[Marxism] The transition to capitalism: is it in our genes?
blanquist at gmail.com
Wed Aug 8 03:46:46 MDT 2007
On 8/8/07, Sayan Bhattacharyya <ok.president+marxmail at gmail.com> wrote:
> On 8/8/07, Auguste Blanqui <blanquist at gmail.com> wrote:
> > Almost everything? I've asked you for one example of where a
> > behavioral trait like those described in the piece (diligence et. al)
> > can be genetically based, and you haven't provided. anything.
> I had said: "But almost *everything* is due to genetic AND
> environmental reasons."
> Why would you ask me to give you an example of something that is only
> "genetically based", since almost nothing is?
I asked you for an example of a behavior (name it) that can be
attributed (partly or wholly, to use your frame) to a gene. You
haven't given one because I don't think you know what you're talking
about. There's literature that (in a very flimsy way) makes such
claims, but you don't seem familiar with it
> > And what biology are you reading? Go read "Not in Our Genes" before
> > saying this fin-de-siecle crap is "widely accepted."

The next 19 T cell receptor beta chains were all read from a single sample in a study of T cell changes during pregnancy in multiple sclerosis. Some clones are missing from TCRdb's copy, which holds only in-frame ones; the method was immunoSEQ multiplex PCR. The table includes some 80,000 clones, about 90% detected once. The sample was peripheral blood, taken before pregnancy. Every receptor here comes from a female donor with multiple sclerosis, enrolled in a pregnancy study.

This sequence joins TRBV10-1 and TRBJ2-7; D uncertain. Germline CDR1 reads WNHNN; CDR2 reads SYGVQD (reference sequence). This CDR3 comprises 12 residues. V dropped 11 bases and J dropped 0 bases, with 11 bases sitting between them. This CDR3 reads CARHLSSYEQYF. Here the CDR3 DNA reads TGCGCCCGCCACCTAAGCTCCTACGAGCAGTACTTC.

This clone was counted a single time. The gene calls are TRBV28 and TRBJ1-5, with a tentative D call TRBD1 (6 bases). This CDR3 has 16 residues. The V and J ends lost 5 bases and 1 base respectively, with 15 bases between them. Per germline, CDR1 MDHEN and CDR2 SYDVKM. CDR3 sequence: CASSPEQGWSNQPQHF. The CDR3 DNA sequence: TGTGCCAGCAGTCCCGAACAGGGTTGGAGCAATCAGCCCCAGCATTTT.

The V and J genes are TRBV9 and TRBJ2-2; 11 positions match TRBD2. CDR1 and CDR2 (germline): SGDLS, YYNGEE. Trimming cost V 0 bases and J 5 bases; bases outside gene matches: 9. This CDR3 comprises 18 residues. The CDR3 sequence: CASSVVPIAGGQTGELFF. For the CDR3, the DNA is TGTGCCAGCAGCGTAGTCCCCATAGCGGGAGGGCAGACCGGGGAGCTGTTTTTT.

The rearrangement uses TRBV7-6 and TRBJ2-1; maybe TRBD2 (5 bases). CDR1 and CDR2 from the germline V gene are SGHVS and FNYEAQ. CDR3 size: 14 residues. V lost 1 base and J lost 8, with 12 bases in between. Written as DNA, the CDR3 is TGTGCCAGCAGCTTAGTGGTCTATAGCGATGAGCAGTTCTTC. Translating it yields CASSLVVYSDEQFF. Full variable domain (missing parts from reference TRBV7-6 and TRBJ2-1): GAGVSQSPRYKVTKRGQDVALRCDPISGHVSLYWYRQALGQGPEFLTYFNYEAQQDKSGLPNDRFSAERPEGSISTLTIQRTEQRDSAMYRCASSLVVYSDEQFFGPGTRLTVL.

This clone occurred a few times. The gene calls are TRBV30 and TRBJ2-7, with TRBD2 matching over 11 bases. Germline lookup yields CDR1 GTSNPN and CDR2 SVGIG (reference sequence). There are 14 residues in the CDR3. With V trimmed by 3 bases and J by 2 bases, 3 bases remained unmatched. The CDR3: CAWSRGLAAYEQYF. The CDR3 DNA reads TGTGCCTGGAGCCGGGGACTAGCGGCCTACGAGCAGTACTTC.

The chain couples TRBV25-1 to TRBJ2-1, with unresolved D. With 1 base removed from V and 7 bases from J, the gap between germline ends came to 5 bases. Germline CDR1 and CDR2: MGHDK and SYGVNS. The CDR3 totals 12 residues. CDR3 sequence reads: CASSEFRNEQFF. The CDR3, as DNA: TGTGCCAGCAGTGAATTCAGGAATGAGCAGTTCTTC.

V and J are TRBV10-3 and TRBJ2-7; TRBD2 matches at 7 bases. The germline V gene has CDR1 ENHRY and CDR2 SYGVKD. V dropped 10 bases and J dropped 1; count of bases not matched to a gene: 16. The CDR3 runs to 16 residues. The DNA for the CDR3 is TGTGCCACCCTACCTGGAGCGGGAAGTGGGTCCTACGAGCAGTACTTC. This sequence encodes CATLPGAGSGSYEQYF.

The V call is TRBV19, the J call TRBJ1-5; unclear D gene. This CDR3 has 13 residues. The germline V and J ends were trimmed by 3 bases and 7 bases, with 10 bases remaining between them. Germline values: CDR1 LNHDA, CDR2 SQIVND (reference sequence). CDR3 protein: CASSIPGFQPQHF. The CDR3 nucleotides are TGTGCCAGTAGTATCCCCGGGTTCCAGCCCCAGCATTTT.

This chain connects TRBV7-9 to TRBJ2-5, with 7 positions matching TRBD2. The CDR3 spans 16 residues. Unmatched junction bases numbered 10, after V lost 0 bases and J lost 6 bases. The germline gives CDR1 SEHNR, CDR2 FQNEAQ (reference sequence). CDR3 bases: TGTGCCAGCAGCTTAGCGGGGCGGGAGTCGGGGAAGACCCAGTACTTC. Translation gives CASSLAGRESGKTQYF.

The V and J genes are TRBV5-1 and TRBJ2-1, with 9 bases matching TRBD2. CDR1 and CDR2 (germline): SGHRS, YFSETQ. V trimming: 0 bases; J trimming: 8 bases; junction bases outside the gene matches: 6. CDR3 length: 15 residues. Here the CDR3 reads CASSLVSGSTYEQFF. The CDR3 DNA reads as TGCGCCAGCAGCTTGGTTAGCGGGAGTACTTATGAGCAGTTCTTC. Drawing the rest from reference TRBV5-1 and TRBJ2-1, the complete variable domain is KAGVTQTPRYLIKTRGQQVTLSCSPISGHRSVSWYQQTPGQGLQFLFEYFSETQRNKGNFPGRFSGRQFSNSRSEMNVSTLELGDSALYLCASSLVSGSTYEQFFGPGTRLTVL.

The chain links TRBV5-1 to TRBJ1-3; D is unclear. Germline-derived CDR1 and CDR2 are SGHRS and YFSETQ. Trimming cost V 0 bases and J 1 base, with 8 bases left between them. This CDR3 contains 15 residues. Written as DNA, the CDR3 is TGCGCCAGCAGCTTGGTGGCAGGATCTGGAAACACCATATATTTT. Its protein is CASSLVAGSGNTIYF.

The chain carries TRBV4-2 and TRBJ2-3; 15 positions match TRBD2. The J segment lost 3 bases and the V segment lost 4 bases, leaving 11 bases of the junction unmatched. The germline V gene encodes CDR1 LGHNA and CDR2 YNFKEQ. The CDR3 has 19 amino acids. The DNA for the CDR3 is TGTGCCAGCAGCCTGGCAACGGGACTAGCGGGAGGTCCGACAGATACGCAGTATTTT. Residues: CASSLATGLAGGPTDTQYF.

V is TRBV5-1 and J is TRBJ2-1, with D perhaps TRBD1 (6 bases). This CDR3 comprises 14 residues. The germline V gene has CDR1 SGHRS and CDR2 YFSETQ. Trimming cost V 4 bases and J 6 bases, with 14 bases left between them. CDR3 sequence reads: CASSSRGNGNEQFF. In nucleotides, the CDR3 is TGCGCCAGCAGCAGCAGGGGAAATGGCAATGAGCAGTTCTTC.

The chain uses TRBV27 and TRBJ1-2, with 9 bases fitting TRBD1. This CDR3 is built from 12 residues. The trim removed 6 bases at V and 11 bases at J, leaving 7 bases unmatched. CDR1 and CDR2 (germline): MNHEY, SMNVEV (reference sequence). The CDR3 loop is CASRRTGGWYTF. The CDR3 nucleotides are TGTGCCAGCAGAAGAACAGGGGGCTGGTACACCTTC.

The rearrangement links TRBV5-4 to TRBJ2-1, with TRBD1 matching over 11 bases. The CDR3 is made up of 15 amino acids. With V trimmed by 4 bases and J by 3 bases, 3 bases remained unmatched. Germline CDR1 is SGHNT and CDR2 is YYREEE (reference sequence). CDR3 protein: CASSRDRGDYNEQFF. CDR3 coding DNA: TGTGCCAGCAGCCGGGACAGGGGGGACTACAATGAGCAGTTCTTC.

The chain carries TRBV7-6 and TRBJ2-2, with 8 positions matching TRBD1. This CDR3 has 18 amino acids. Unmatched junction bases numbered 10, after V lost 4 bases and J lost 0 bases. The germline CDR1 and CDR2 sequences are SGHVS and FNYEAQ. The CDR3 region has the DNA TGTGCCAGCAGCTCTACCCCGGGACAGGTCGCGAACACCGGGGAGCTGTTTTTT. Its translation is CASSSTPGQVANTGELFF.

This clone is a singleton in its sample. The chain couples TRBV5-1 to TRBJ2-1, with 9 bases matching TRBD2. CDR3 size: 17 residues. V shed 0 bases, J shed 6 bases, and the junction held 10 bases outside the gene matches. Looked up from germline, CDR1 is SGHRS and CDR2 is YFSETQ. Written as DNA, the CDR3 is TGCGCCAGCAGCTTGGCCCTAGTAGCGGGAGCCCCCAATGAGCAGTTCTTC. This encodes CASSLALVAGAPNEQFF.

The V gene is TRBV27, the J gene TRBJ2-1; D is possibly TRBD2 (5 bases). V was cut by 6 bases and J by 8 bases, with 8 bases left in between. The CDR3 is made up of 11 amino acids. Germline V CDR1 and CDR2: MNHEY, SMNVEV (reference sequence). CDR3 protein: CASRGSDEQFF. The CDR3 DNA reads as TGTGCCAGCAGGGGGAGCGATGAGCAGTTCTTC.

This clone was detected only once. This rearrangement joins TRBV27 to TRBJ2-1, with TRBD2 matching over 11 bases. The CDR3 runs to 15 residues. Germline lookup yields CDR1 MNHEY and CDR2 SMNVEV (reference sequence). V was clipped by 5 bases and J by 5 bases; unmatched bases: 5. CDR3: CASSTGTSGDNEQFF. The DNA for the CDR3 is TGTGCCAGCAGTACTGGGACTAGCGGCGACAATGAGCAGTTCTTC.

> By "fin-de-siecle" I assume that you mean the end of the 20th
> century. But "Not in Our Genes" was written in 1985.
No, I actually meant the late 19th, early 20th-century, and debate
between the Social Darwinists and the Lamarckians.
> I'm not sure which part of what I wrote you're disputing. I wrote:
> "Almost *everything* is due to genetic AND environmental reasons.
> Very few things are caused by purely one or the other. The environment
> (and other genes) profoundly influence how a gene gets "expressed" as
> a phenotypic effect. This is now widely accepted in biology."
> What is your counter-claim? That everything is caused by *only* the environment?
Genes can explain some things, like cystic fibrosis or sickle-cell or
Tay-Sachs, but we don't actually know how a lot of them work, and
dramatic initial claims are often overstated or outright wrong. And
because of how diverse humans are, a gene may work one way for one,
but not for another, which calls into serious question the new premium
placed on analysis at the molecular level alone. Wade-Clark don't
even offer a shred of evidence to suggest that genes might influence
the behaviors they describe (in rather vague terms, I might add).
If you believe in evolutionary psychology/behavioral genetics -- the
new dressed-up version of sociobiology -- then just say so, because it
sure sounds like it.
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